There is not one but two Chinas: one urbanized, mainly on the east coast, and rapidly growing in wealth; the other rural, in the interior of China or on the move as migrants, and mired in poverty. (As a rough proxy, recent population numbers put the Chinese rural share at 41%). PISA assesses achievement of the first China and ignores the second one.
After studying early childhood development in China for several years, Alexis Medina, assistant director of Stanford's Rural Education Action Program (REAP), and her colleagues were asked a question that opened up a whole new line of inquiry.
After "a longtime partnership with Stanford University's Rural Education Action Program," OneSight is expanding into Rwanda and Brazil to continue our practice of providing free eyeglasses to those in critical need, explains author Julian Wyllie.
"OneSight builds eye-examination centers and helps train ophthalmologists in dozens of countries and is expanding into new areas including Rwanda and Brazil."
Early Childhood Development Takes Center Stage in China: Questions & Answer with Scott Rozelle and James Heckman
【编者按】2018年11月17日，詹姆斯·赫克曼(James J. Heckman)教授在西安召开的“2018年儿童早期发展国际论坛”上发表主旨演讲，出席会议的有来自世界各地和中国各地的政要和顶尖学者。赫克曼教授就儿童早期发展(ECD)质量对生活在贫困和富裕社区的婴幼儿的重要性进行了广泛和深入的概述。他在演讲中阐明儿童早期发展质量对一个人的童年及其终生的健康、经济和社会性结果都有重大影响。高质量的儿童早期发展项目对整个社会的影响也是巨大的。他特别强调了儿童早期发展的经济学意义，认为政府投资弱势儿童的早期发展，其社会回报率非常高。赫克曼教授借鉴了世界各地的研究成果，包括他自己以及美国和其他发达国家的其他学者的研究成果。
Tsinghua University News: Scott Rozelle Presents on Human Capital in Rural China at Tsinghua University
Stanford News: Computer Science College Seniors in U.S. Outperform Peers in China, India and Russia, New Research Says
Writer Alex Shashkavech writes about Prashant Loyalka's new study that "found that undergraduate seniors studying computer science in the United States outperformed final-year students in China, India and Russia on a standardized exam measuring their skills. The research results were published on March 18 in a new paper in Proceedings of the National Academy of Sciences." Read the full article in Stanford News.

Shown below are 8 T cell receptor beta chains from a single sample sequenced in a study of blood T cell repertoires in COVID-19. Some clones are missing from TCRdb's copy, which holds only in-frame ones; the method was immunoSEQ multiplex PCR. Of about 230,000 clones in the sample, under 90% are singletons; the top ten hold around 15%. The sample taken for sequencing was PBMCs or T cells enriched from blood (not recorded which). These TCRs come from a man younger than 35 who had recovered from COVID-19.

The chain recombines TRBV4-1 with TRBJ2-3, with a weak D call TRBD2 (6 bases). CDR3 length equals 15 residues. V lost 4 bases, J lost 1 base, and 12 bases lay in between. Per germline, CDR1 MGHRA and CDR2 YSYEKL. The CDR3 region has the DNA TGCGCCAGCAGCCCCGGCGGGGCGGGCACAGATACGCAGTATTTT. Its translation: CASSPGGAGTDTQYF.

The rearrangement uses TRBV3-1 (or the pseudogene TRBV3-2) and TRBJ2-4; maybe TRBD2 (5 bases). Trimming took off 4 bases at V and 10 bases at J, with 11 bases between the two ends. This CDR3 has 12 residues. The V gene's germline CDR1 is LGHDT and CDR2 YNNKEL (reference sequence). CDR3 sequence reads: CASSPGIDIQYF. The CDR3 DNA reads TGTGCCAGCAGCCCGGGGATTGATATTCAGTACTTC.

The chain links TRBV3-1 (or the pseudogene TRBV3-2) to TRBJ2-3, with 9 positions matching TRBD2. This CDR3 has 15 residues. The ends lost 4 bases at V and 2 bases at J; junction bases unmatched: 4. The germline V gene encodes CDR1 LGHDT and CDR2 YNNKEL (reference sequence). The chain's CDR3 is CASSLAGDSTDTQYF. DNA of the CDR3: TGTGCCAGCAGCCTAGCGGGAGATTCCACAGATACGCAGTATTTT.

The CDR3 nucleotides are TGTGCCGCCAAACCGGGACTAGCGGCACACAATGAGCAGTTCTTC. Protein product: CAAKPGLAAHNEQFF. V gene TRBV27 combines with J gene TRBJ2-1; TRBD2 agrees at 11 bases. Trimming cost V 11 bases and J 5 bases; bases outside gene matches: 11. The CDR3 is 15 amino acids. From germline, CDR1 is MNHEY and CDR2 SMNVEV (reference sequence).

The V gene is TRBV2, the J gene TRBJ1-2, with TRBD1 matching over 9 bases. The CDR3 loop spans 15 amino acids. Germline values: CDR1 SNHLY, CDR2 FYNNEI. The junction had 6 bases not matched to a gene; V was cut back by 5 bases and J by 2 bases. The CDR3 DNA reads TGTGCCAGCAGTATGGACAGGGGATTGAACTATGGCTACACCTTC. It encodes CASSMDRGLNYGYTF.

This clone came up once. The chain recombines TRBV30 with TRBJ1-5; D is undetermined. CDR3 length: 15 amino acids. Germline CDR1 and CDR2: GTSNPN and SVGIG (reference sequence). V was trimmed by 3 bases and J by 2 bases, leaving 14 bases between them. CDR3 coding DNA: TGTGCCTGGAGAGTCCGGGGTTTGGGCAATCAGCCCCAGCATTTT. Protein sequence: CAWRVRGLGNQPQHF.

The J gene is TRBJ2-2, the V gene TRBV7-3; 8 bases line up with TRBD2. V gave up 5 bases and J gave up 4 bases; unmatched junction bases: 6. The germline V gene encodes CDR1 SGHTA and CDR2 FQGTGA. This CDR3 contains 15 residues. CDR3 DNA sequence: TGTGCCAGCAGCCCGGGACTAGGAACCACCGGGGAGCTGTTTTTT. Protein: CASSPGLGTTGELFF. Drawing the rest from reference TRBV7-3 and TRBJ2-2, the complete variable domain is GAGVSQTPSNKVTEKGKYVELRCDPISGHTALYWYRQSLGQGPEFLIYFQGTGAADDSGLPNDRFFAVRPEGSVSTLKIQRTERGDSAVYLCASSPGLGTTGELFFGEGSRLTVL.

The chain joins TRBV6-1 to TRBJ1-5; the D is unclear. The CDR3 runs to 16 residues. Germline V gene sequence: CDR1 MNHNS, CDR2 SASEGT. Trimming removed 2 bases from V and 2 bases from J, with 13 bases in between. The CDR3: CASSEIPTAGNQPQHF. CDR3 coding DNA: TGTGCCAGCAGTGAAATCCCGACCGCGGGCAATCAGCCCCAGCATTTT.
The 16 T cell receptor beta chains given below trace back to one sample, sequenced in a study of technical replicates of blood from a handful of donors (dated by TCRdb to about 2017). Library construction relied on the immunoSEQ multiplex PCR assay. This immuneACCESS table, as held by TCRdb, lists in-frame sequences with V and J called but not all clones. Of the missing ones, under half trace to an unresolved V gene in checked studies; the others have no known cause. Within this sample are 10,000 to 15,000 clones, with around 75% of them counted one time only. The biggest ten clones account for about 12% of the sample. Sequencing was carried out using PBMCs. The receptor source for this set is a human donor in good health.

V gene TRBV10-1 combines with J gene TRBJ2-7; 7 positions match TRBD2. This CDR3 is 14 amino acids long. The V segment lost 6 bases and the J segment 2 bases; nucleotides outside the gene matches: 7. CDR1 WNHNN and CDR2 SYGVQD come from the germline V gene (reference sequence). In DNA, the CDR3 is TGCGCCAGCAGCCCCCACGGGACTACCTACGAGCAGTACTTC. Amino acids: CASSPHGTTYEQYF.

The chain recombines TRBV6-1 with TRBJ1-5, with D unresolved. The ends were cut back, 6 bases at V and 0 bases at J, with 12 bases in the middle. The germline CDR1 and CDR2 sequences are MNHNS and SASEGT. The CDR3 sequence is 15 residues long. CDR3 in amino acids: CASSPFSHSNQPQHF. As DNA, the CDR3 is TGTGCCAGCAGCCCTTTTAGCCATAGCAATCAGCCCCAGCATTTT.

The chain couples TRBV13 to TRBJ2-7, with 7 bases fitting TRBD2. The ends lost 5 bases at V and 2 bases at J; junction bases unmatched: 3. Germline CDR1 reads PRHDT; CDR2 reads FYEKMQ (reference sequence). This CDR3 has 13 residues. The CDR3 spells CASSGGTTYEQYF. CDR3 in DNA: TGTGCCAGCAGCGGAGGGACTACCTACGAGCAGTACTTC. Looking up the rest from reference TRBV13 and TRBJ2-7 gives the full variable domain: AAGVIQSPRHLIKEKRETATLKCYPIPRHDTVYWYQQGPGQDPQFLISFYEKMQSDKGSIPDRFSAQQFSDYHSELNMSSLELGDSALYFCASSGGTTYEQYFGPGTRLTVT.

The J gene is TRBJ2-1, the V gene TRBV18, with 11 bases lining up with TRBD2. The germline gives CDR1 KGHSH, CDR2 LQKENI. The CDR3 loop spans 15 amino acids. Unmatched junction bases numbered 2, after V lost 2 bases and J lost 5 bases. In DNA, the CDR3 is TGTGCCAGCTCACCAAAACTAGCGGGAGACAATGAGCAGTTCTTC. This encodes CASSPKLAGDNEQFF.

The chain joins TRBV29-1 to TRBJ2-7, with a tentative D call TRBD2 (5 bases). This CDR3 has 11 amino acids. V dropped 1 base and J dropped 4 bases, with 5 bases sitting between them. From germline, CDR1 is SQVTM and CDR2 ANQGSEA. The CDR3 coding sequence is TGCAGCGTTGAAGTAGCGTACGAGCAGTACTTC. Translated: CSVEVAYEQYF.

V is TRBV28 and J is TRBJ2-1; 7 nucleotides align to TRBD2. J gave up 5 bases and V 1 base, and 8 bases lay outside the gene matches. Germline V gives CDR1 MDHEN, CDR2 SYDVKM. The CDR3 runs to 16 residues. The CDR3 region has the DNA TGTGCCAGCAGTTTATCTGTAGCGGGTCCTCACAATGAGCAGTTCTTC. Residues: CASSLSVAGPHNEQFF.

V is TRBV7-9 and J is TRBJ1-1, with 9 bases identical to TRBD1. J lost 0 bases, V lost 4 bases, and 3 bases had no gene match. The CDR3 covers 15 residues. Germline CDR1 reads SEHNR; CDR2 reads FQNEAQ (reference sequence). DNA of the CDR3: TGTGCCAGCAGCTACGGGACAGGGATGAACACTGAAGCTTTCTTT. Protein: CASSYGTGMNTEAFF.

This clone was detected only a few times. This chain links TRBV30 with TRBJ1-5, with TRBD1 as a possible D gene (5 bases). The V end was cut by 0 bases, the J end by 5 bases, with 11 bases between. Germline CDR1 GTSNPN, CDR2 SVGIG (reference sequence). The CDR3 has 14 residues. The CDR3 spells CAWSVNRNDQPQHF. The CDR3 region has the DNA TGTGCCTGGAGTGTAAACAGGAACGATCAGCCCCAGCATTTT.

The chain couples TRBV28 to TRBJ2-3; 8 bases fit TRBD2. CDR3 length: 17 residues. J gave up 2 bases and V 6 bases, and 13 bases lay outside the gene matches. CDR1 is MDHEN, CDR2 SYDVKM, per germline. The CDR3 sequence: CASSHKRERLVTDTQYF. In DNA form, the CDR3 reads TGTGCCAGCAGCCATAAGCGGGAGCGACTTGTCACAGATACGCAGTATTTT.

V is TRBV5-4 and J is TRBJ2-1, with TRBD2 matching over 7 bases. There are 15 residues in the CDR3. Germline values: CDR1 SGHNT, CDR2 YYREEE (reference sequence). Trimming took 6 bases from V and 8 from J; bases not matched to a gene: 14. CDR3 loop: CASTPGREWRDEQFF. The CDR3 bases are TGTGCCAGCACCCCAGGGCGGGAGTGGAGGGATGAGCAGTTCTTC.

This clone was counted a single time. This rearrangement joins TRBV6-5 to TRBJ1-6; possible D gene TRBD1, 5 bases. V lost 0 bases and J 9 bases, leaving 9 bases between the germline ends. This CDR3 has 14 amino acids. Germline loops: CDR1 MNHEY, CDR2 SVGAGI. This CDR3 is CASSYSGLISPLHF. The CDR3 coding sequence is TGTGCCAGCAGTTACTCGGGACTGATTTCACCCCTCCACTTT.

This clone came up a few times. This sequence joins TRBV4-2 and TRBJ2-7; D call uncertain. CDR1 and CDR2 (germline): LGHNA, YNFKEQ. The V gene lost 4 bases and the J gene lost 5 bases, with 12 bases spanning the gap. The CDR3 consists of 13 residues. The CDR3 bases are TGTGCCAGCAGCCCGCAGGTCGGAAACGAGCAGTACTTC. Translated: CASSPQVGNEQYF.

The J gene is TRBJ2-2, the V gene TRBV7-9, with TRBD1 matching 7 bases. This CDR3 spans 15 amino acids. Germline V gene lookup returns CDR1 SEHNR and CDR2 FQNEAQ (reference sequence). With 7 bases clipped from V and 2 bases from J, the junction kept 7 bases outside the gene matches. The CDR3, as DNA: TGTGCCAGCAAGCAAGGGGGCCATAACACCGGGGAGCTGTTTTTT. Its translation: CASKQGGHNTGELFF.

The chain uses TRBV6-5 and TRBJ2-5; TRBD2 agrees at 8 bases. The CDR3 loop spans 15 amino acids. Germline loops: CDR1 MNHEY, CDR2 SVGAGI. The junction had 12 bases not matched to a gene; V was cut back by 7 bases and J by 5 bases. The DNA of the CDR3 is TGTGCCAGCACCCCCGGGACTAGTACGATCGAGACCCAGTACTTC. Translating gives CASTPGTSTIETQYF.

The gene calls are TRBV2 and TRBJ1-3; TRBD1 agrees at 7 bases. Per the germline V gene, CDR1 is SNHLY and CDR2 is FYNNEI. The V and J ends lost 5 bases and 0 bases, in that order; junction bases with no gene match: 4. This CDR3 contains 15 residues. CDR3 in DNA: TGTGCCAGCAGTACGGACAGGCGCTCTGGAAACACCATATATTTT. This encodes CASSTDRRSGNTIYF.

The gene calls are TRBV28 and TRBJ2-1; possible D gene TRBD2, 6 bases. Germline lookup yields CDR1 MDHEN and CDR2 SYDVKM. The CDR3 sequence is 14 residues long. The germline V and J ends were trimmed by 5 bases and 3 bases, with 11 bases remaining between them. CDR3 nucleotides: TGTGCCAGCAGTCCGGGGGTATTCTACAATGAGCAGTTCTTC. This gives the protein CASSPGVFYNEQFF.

People's News: Nobel Prize winner draws global attention to issues with early childhood development in rural China at international conference co-hosted by REAP and Alibaba
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Reducing tapeworm infection could improve academic performance, reduce poverty, Stanford research suggests
A Stanford-led study in China has revealed for the first time high levels of a potentially fatal tapeworm infection among school-age children. The researchers suggest solutions that could reduce infections in this sensitive age range and possibly improve education outcomes and reduce poverty.
The study, published in PLOS Neglected Tropical Diseases, focuses on Taenia solium, a tapeworm that infects millions of impoverished people worldwide and can cause a disorder of the central nervous system called neurocysticercosis. The World Health Organization estimates that the infection is one of the leading causes of epilepsy in the developing world and results in 29 percent of epilepsy cases in endemic areas. It is thought to affect about 7 million people in China alone.
A 2016 McKinsey & Company study found that nearly three-quarters of Chinese customers worry that the food they eat is harmful to their health. The vast number of small farms makes China’s food system “almost completely unmanageable in terms of food safety,” says Scott Rozelle, an expert on rural China at Stanford University.
Making matters worse are the millions of children in rural areas who are being raised by their extended families. With their parents working in faraway cities, these children tend to fare much worse in school and on IQ tests. Stanford economist Scott Rozelle has referred to this as an "invisible crisis" in the making: In the coming decades, he estimates, some 400 million underprepared Chinese could be looking for work. His research has touched such a nerve that even state media has given it serious coverage.